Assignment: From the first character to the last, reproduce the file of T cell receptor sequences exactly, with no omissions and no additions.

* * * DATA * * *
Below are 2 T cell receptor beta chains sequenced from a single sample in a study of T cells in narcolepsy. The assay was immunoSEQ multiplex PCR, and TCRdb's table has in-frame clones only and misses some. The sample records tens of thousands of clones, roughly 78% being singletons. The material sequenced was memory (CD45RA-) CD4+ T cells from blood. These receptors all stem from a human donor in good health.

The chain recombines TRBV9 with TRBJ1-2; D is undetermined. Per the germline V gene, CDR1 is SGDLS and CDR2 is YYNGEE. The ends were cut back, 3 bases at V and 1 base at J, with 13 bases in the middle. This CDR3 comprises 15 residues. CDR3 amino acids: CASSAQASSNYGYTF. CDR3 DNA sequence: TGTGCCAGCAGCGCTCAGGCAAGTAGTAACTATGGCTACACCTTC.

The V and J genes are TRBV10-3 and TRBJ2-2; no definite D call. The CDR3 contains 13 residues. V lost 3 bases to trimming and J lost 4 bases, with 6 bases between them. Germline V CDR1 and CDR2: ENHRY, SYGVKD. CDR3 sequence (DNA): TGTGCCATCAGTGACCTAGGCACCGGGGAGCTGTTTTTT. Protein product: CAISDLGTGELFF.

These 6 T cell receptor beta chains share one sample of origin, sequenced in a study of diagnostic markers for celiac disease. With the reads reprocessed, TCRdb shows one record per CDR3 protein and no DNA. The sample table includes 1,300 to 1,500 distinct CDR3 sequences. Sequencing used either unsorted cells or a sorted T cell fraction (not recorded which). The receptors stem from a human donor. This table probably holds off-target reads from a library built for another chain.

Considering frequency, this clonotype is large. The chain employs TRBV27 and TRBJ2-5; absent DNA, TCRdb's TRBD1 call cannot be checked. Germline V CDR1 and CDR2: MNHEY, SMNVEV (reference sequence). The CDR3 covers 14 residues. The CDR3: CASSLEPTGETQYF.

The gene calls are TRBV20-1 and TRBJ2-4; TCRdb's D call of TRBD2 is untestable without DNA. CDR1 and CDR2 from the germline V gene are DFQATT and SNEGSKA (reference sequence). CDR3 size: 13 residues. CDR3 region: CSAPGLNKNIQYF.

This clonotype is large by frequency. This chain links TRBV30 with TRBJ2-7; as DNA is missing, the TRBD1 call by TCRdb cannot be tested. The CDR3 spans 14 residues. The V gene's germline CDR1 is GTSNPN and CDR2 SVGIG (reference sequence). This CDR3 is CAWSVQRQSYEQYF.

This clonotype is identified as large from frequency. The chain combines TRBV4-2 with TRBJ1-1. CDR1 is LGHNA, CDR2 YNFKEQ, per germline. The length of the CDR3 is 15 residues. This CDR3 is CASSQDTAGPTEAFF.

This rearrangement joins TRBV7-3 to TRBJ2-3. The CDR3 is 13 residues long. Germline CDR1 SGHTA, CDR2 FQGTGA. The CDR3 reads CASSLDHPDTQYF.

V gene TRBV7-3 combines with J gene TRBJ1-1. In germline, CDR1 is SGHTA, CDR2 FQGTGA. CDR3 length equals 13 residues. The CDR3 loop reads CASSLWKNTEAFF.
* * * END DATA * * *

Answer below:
Below are 2 T cell receptor beta chains sequenced from a single sample in a study of T cells in narcolepsy. The assay was immunoSEQ multiplex PCR, and TCRdb's table has in-frame clones only and misses some. The sample records tens of thousands of clones, roughly 78% being singletons. The material sequenced was memory (CD45RA-) CD4+ T cells from blood. These receptors all stem from a human donor in good health.

The chain recombines TRBV9 with TRBJ1-2; D is undetermined. Per the germline V gene, CDR1 is SGDLS and CDR2 is YYNGEE. The ends were cut back, 3 bases at V and 1 base at J, with 13 bases in the middle. This CDR3 comprises 15 residues. CDR3 amino acids: CASSAQASSNYGYTF. CDR3 DNA sequence: TGTGCCAGCAGCGCTCAGGCAAGTAGTAACTATGGCTACACCTTC.

The V and J genes are TRBV10-3 and TRBJ2-2; no definite D call. The CDR3 contains 13 residues. V lost 3 bases to trimming and J lost 4 bases, with 6 bases between them. Germline V CDR1 and CDR2: ENHRY, SYGVKD. CDR3 sequence (DNA): TGTGCCATCAGTGACCTAGGCACCGGGGAGCTGTTTTTT. Protein product: CAISDLGTGELFF.

These 6 T cell receptor beta chains share one sample of origin, sequenced in a study of diagnostic markers for celiac disease. With the reads reprocessed, TCRdb shows one record per CDR3 protein and no DNA. The sample table includes 1,300 to 1,500 distinct CDR3 sequences. Sequencing used either unsorted cells or a sorted T cell fraction (not recorded which). The receptors stem from a human donor. This table probably holds off-target reads from a library built for another chain.

Considering frequency, this clonotype is large. The chain employs TRBV27 and TRBJ2-5; absent DNA, TCRdb's TRBD1 call cannot be checked. Germline V CDR1 and CDR2: MNHEY, SMNVEV (reference sequence). The CDR3 covers 14 residues. The CDR3: CASSLEPTGETQYF.

The gene calls are TRBV20-1 and TRBJ2-4; TCRdb's D call of TRBD2 is untestable without DNA. CDR1 and CDR2 from the germline V gene are DFQATT and SNEGSKA (reference sequence). CDR3 size: 13 residues. CDR3 region: CSAPGLNKNIQYF.

This clonotype is large by frequency. This chain links TRBV30 with TRBJ2-7; as DNA is missing, the TRBD1 call by TCRdb cannot be tested. The CDR3 spans 14 residues. The V gene's germline CDR1 is GTSNPN and CDR2 SVGIG (reference sequence). This CDR3 is CAWSVQRQSYEQYF.

This clonotype is identified as large from frequency. The chain combines TRBV4-2 with TRBJ1-1. CDR1 is LGHNA, CDR2 YNFKEQ, per germline. The length of the CDR3 is 15 residues. This CDR3 is CASSQDTAGPTEAFF.

This rearrangement joins TRBV7-3 to TRBJ2-3. The CDR3 is 13 residues long. Germline CDR1 SGHTA, CDR2 FQGTGA. The CDR3 reads CASSLDHPDTQYF.

V gene TRBV7-3 combines with J gene TRBJ1-1. In germline, CDR1 is SGHTA, CDR2 FQGTGA. CDR3 length equals 13 residues. The CDR3 loop reads CASSLWKNTEAFF.